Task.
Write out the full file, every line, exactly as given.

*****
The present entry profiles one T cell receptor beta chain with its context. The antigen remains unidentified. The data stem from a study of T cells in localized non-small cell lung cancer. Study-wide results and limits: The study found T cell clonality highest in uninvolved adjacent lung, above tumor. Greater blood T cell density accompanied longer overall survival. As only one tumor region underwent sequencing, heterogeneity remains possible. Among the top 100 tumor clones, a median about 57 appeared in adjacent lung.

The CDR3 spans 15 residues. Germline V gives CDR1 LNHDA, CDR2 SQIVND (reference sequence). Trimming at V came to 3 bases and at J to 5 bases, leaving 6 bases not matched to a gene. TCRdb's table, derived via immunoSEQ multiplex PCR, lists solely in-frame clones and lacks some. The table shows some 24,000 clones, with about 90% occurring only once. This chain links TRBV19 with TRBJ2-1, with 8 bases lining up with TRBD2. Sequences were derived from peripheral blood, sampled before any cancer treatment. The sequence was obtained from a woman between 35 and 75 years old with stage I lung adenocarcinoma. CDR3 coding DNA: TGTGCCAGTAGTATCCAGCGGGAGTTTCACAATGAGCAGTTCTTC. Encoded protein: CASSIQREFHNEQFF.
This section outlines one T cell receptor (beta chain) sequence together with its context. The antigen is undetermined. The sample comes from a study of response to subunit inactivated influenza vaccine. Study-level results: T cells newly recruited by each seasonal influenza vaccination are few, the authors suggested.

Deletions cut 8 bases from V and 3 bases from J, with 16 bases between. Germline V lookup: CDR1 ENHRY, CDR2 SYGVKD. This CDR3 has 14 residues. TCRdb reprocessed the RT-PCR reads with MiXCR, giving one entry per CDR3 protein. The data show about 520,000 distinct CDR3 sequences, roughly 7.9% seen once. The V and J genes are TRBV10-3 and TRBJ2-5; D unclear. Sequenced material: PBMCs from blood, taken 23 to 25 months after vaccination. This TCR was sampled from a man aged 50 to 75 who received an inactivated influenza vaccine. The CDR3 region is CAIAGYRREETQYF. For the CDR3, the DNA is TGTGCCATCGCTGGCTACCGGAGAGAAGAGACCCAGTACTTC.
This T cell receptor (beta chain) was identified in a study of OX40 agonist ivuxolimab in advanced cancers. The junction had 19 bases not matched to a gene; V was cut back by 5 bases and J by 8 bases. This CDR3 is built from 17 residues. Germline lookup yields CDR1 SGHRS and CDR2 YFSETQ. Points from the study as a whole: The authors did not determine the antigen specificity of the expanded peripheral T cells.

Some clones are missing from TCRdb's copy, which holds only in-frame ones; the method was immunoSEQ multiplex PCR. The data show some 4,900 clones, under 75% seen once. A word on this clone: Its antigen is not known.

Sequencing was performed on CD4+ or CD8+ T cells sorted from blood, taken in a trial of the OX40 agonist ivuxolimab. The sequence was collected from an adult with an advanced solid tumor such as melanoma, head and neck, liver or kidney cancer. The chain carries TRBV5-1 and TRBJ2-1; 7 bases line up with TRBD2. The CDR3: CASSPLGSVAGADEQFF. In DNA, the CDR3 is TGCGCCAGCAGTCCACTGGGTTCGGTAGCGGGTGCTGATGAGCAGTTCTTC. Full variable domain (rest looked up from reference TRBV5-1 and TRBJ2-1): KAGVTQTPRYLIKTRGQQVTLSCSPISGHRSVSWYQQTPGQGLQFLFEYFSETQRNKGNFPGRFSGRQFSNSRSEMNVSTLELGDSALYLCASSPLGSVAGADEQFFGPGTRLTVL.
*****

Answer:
The present entry profiles one T cell receptor beta chain with its context. The antigen remains unidentified. The data stem from a study of T cells in localized non-small cell lung cancer. Study-wide results and limits: The study found T cell clonality highest in uninvolved adjacent lung, above tumor. Greater blood T cell density accompanied longer overall survival. As only one tumor region underwent sequencing, heterogeneity remains possible. Among the top 100 tumor clones, a median about 57 appeared in adjacent lung.

The CDR3 spans 15 residues. Germline V gives CDR1 LNHDA, CDR2 SQIVND (reference sequence). Trimming at V came to 3 bases and at J to 5 bases, leaving 6 bases not matched to a gene. TCRdb's table, derived via immunoSEQ multiplex PCR, lists solely in-frame clones and lacks some. The table shows some 24,000 clones, with about 90% occurring only once. This chain links TRBV19 with TRBJ2-1, with 8 bases lining up with TRBD2. Sequences were derived from peripheral blood, sampled before any cancer treatment. The sequence was obtained from a woman between 35 and 75 years old with stage I lung adenocarcinoma. CDR3 coding DNA: TGTGCCAGTAGTATCCAGCGGGAGTTTCACAATGAGCAGTTCTTC. Encoded protein: CASSIQREFHNEQFF.
This section outlines one T cell receptor (beta chain) sequence together with its context. The antigen is undetermined. The sample comes from a study of response to subunit inactivated influenza vaccine. Study-level results: T cells newly recruited by each seasonal influenza vaccination are few, the authors suggested.

Deletions cut 8 bases from V and 3 bases from J, with 16 bases between. Germline V lookup: CDR1 ENHRY, CDR2 SYGVKD. This CDR3 has 14 residues. TCRdb reprocessed the RT-PCR reads with MiXCR, giving one entry per CDR3 protein. The data show about 520,000 distinct CDR3 sequences, roughly 7.9% seen once. The V and J genes are TRBV10-3 and TRBJ2-5; D unclear. Sequenced material: PBMCs from blood, taken 23 to 25 months after vaccination. This TCR was sampled from a man aged 50 to 75 who received an inactivated influenza vaccine. The CDR3 region is CAIAGYRREETQYF. For the CDR3, the DNA is TGTGCCATCGCTGGCTACCGGAGAGAAGAGACCCAGTACTTC.
This T cell receptor (beta chain) was identified in a study of OX40 agonist ivuxolimab in advanced cancers. The junction had 19 bases not matched to a gene; V was cut back by 5 bases and J by 8 bases. This CDR3 is built from 17 residues. Germline lookup yields CDR1 SGHRS and CDR2 YFSETQ. Points from the study as a whole: The authors did not determine the antigen specificity of the expanded peripheral T cells.

Some clones are missing from TCRdb's copy, which holds only in-frame ones; the method was immunoSEQ multiplex PCR. The data show some 4,900 clones, under 75% seen once. A word on this clone: Its antigen is not known.

Sequencing was performed on CD4+ or CD8+ T cells sorted from blood, taken in a trial of the OX40 agonist ivuxolimab. The sequence was collected from an adult with an advanced solid tumor such as melanoma, head and neck, liver or kidney cancer. The chain carries TRBV5-1 and TRBJ2-1; 7 bases line up with TRBD2. The CDR3: CASSPLGSVAGADEQFF. In DNA, the CDR3 is TGCGCCAGCAGTCCACTGGGTTCGGTAGCGGGTGCTGATGAGCAGTTCTTC. Full variable domain (rest looked up from reference TRBV5-1 and TRBJ2-1): KAGVTQTPRYLIKTRGQQVTLSCSPISGHRSVSWYQQTPGQGLQFLFEYFSETQRNKGNFPGRFSGRQFSNSRSEMNVSTLELGDSALYLCASSPLGSVAGADEQFFGPGTRLTVL.